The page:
Macquarie Clever like a Fox

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Macquarie Group announced yesterday that it has agreed to acquire Fox-Pitt Kelton Cochran Caronia Waller LLC, a specialist investment bank founded in 1971 which is focused on financial institutions.  Macquarie will pay $US130 million in equity value, plus $US16.7 million of long-term liabilities.   They are acquiring Fox-Pitt from a consortium of private equity investors and management which includes J.C. Flowers & Co.  Fox-Pitt was bought by Swiss Re in 1998 and sold to the investor group led by J.C. Flowers & Co. in 2006 for $75 million.

Together, Macquarie and Fox-Pitt will offer research on 765 stocks globally and double the coverage in their U.S. and European securities platform. The acquisition is part of Macquarie’s strategy of building its presence in the United States. In August, it purchased Delaware Management, an asset-management business, from Lincoln Financial for $428 million.  It has also hired several bankers based in the United States who previously worked for firms like Citigroup, Morgan Stanley and Lehman Brothers.  The most recent hiring was Kalpana Desai, the former head of M&A at Bank of America Merrill Lynch.

Fox-Pitt employs just over 260 people, with about half of them stationed in the U.S.  According to Bloomberg data, Fox-Pitt was the 26th biggest U.S. equity underwriter this year and also “worked on 11 merger transactions globally, worth a combined $986 million”.  Both George Cochran and Len Caronia, formerly of Fox-Pitt, will be staying on at Macquarie as Chairmen of the global FIG advisory business.  John Waller and Charley Myers will also be taking on different positions within Macquarie.

Macquarie has said earlier this year that they expect full-year profit will plunge 50% due to investment and trading losses.  If this prediction were to come to fruition it would snap 16 years of growth.

While the acquisition of Fox-Pitt certainly makes sense in a strategic manner, the overarching question of what this merger says about the state of larger banks vs. their regional competitors remains unanswered.  When one adds in other news such as the merger between Cowen and Ramius or the recent sale of FTN Equity Capital markets Corp the picture becomes a little murky.

Fox-Pitt and other firms like it are looking for partners.  This suggests that the market right now for “regional” or “boutique research” is tough.  Previously Integrity saw considerable evidence that regional banks were hiring away talent from bulge bracket firms. Despite this, the fact that commission budgets are in fact down 30%-40% (as we have heard) there is just not enough to go around and a consolidation makes sense.

The strategic reasoning behind the creation of a global platform by combining Fox-Pitt and Macquerie’s offerings is clear, but the motives behind FTN are more confusing.  In any case, it is an interesting trend to keep an eye on.

Macquarie Group announced yesterday that it has agreed to acquire Fox-Pitt Kelton Cochran Caronia Waller LLC, a specialist investment bank founded in 1971 which is focused on financial institutions. Macquarie will pay $US130 million in equity value, plus $US16.7 million of long-term liabilities. They are acquiring Fox-Pitt from a consortium of private equity investors and management which includes J.C. Flowers & Co. Fox-Pitt was bought by Swiss Re in 1998 and sold to the investor group led by J.C. Flowers & Co. in 2006 for $75 million.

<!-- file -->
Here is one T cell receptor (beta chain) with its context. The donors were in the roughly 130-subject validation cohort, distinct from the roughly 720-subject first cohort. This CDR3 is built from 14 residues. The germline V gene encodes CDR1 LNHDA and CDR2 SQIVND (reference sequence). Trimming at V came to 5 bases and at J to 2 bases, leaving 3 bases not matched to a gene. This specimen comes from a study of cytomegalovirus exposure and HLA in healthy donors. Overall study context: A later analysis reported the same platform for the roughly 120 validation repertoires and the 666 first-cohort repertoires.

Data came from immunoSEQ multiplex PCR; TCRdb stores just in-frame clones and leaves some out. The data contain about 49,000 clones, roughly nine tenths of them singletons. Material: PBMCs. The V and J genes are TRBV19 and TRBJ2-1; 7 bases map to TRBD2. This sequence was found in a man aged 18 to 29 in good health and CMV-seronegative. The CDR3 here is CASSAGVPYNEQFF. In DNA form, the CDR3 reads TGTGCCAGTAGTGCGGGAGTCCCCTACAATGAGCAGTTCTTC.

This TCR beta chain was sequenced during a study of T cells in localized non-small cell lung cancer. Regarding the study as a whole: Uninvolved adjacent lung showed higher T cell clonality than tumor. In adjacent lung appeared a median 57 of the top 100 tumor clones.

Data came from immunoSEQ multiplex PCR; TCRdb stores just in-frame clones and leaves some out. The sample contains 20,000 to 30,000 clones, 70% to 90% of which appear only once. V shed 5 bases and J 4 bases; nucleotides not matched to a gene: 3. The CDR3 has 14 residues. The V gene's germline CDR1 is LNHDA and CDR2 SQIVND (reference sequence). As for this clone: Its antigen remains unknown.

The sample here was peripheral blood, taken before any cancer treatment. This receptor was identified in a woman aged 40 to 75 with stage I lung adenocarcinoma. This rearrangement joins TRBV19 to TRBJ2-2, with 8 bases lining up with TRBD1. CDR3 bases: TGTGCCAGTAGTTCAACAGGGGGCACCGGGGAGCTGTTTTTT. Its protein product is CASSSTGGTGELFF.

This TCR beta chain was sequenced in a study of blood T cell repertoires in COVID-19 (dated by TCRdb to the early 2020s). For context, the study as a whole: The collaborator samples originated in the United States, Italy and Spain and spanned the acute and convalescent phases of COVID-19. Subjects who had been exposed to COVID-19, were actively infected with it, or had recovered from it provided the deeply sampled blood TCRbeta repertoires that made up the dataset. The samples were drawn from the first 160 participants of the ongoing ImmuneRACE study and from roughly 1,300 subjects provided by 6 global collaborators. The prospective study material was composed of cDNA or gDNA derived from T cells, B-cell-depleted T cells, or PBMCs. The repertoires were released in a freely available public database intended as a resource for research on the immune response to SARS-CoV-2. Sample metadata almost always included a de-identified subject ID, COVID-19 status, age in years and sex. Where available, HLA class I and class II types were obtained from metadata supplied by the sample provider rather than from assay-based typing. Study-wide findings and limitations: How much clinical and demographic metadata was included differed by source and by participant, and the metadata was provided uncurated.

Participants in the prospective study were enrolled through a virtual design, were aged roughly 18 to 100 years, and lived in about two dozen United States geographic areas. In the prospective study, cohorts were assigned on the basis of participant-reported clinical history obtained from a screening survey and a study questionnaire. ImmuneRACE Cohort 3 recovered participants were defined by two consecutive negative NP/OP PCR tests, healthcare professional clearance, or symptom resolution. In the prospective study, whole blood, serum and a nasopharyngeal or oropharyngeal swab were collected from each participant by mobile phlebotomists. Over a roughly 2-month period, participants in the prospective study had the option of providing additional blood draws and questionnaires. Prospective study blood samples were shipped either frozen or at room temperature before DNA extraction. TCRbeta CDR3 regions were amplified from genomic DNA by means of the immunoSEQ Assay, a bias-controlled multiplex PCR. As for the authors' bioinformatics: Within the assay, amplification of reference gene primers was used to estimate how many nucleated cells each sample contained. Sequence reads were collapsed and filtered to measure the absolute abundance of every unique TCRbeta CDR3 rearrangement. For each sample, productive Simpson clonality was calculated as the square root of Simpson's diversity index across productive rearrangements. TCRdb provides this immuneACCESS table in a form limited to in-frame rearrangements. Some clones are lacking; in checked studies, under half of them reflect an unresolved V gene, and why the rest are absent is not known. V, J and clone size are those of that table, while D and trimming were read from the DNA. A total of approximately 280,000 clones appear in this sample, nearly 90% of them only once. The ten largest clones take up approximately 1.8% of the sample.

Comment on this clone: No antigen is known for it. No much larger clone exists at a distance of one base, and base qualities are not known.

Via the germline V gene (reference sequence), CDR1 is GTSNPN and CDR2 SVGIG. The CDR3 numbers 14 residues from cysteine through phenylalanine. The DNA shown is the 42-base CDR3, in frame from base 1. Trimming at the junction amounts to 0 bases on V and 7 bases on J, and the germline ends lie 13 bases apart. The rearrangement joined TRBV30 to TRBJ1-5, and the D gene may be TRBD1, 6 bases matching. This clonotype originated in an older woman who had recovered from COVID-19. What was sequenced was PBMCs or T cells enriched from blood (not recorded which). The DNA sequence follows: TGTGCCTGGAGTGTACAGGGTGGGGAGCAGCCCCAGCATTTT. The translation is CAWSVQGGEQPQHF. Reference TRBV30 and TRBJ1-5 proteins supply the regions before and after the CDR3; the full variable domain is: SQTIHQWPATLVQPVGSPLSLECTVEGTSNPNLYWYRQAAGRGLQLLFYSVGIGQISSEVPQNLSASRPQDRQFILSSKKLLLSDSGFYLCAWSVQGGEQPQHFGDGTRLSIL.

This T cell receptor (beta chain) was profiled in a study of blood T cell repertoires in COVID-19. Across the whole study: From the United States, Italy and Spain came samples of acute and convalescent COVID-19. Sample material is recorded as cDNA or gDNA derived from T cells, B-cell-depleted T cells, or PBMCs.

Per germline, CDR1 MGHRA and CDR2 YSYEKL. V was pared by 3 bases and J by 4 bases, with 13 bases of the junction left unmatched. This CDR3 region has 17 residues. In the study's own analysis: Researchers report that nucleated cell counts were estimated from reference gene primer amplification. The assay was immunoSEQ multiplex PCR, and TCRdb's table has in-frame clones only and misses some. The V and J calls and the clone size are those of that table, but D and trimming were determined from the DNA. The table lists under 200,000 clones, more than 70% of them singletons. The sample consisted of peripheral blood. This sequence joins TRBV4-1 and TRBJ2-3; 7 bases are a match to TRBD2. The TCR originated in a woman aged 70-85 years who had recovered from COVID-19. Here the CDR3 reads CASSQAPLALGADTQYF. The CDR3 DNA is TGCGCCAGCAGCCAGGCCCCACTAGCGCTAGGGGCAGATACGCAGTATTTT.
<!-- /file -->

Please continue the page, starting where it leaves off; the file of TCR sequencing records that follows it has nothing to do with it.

Together, Macquarie and Fox-Pitt will offer research on 765 stocks globally and double the coverage in their U.S. and European securities platform. The acquisition is part of Macquarie’s strategy of building its presence in the United States. In August, it purchased Delaware Management, an asset-management business, from Lincoln Financial for $428 million. It has also hired several bankers based in the United States who previously worked for firms like Citigroup, Morgan Stanley and Lehman Brothers. The most recent hiring was Kalpana Desai, the former head of M&A at Bank of America Merrill Lynch.

Fox-Pitt employs just over 260 people, with about half of them stationed in the U.S. According to Bloomberg data, Fox-Pitt was the 26th biggest U.S. equity underwriter this year and also “worked on 11 merger transactions globally, worth a combined $986 million”. Both George Cochran and Len Caronia, formerly of Fox-Pitt, will be staying on at Macquarie as Chairmen of the global FIG advisory business. John Waller and Charley Myers will also be taking on different positions within Macquarie.

Macquarie has said earlier this year that they expect full-year profit will plunge 50% due to investment and trading losses. If this prediction were to come to fruition it would snap 16 years of growth.

While the acquisition of Fox-Pitt certainly makes sense in a strategic manner, the overarching question of what this merger says about the state of larger banks vs. their regional competitors remains unanswered. When one adds in other news such as the merger between Cowen and Ramius or the recent sale of FTN Equity Capital markets Corp the picture becomes a little murky.

Fox-Pitt and other firms like it are looking for partners. This suggests that the market right now for “regional” or “boutique research” is tough. Previously Integrity saw considerable evidence that regional banks were hiring away talent from bulge bracket firms. Despite this, the fact that commission budgets are in fact down 30%-40% (as we have heard) there is just not enough to go around and a consolidation makes sense.

The strategic reasoning behind the creation of a global platform by combining Fox-Pitt and Macquerie’s offerings is clear, but the motives behind FTN are more confusing. In any case, it is an interesting trend to keep an eye on.

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